Not long after the Trump administration made cleaning up Superfund sites a priority for the Environmental Protection Agency, Andrew Wheeler turned his attention to a century-old neighborhood built for steelworkers that sits atop soil with dangerously high levels of lead and arsenic.
Cleaning up the 1,700 residential properties on Pueblo’s southside was originally scheduled to take more than a decade, but Mr. Wheeler and then-Region 8 Administrator Doug Benevento cobbled together the additional $15 million per year needed to cut that timeframe by more than half.
“When I started with the agency in 2018, we knew what the problem was here, we knew what the solution was, but it was slated to take 10-15 years, and I just looked at that and said, that’s too long,” said Mr. Wheeler, who took over as EPA administrator last year. “We needed to get it done faster, and we are.”
The Colorado Smelter site now is slated to be completed in three to five years, part of the administration’s push to fast-track projects on the Superfund National Priorities List where “people live, work and play,” he said.
“This is a new approach we’re taking to Superfund,” said Mr. Wheeler, who toured the site Monday with EPA and local officials. “We’ll have it done by 2023, which means a couple of generations of children will be able to play in their backyard without fear of lead-contaminated soil.”
If the EPA under President Barack Obama had its eye on the sky, seeking to reduce atmospheric greenhouse gases in the name of combating climate change, then the agency under President Trump has its hands in the dirt, digging into the unglamorous and often unheralded work of scrubbing polluted properties and spurring community revival.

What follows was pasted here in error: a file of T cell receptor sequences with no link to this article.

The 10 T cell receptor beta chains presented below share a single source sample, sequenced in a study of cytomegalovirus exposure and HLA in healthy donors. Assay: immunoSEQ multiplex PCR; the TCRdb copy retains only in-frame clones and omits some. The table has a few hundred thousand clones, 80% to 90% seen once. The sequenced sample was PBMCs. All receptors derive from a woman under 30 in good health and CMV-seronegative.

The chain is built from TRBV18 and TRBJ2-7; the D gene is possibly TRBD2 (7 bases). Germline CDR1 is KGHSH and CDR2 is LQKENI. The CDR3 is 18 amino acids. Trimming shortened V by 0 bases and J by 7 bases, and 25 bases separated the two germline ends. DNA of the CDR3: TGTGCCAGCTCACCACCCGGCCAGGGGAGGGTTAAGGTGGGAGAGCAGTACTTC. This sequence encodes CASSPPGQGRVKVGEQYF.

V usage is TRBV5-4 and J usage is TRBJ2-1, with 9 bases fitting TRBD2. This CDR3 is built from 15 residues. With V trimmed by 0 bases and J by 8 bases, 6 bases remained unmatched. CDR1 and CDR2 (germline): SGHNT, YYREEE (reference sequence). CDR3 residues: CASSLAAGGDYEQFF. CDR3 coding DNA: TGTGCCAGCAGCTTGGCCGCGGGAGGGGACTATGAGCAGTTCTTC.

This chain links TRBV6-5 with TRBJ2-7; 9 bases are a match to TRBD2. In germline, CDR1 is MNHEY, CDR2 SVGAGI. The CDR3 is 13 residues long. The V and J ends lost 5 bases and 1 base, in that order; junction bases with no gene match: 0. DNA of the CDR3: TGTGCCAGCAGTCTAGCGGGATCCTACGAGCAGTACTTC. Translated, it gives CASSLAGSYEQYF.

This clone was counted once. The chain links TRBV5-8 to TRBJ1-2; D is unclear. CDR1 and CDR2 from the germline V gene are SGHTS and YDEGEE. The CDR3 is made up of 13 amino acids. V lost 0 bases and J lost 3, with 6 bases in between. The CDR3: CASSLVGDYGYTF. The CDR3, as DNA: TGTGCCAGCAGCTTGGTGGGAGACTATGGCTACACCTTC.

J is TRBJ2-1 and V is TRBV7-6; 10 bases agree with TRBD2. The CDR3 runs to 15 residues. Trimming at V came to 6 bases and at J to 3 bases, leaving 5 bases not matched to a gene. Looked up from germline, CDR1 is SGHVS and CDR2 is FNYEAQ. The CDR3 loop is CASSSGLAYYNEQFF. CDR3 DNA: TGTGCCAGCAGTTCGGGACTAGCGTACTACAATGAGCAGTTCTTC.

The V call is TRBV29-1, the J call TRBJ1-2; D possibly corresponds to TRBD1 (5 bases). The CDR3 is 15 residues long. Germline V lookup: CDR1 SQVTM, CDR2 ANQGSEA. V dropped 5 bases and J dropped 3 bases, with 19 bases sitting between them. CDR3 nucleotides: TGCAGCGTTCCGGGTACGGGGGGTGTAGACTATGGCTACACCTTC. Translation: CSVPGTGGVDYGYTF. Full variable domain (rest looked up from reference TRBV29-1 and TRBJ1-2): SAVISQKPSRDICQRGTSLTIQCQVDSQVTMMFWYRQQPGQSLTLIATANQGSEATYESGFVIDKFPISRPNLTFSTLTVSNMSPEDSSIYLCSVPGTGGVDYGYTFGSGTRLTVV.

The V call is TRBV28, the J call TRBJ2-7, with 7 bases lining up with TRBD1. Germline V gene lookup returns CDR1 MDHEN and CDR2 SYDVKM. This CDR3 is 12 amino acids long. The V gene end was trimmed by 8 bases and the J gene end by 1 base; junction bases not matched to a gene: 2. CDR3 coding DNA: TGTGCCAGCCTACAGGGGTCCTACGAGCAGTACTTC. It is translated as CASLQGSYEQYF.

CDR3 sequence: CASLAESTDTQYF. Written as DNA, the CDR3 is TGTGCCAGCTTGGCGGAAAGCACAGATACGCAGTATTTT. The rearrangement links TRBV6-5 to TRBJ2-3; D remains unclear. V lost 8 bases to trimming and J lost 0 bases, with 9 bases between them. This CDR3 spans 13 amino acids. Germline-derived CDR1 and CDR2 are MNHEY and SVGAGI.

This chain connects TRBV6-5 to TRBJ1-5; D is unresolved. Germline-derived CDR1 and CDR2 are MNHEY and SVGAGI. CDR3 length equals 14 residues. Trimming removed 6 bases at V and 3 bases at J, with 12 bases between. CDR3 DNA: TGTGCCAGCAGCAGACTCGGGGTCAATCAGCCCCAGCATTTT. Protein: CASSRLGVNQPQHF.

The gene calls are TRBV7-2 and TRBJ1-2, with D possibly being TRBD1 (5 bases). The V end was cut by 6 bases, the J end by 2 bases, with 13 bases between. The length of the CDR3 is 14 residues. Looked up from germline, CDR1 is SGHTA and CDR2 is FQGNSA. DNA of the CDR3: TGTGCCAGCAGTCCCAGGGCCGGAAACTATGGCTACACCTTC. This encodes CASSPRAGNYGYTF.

“There are too many examples of sites around the country that have become stuck and lingered on the list for years, well beyond when they should have been cleaned up and delisted,” Mr. Wheeler said. “President Trump wanted to get these delayed sites unstuck.”
The Superfund National Priorities List is daunting, with 1,335 sites covering everything from old military arsenals to abandoned mines, but Mr. Wheeler said the agency was able to remove all or part of 27 projects last year from the list, the most in one year since 2001.
Even though neighborhoods of single-family homes like Bessemer hardly fit the Superfund stereotype, “they’re not as rare as you would think,” said Mr. Benevento, now associate deputy administrator, who cited the recent remediation of homes near a former vermiculite mine at the Libby Asbestos Site in Montana.
Expediting the Colorado Smelter cleanup creates a domino effect for other Superfund projects, he said.
“By doing this more quickly, we’re saving money for the taxpayer,” Mr. Benevento said. “Most importantly, we’re doing great things for the people in the community, but we’re also going to be able to put this money into other Superfund sites to move them faster. There’s nothing about this that isn’t a win.”
Read rest at Washington Times
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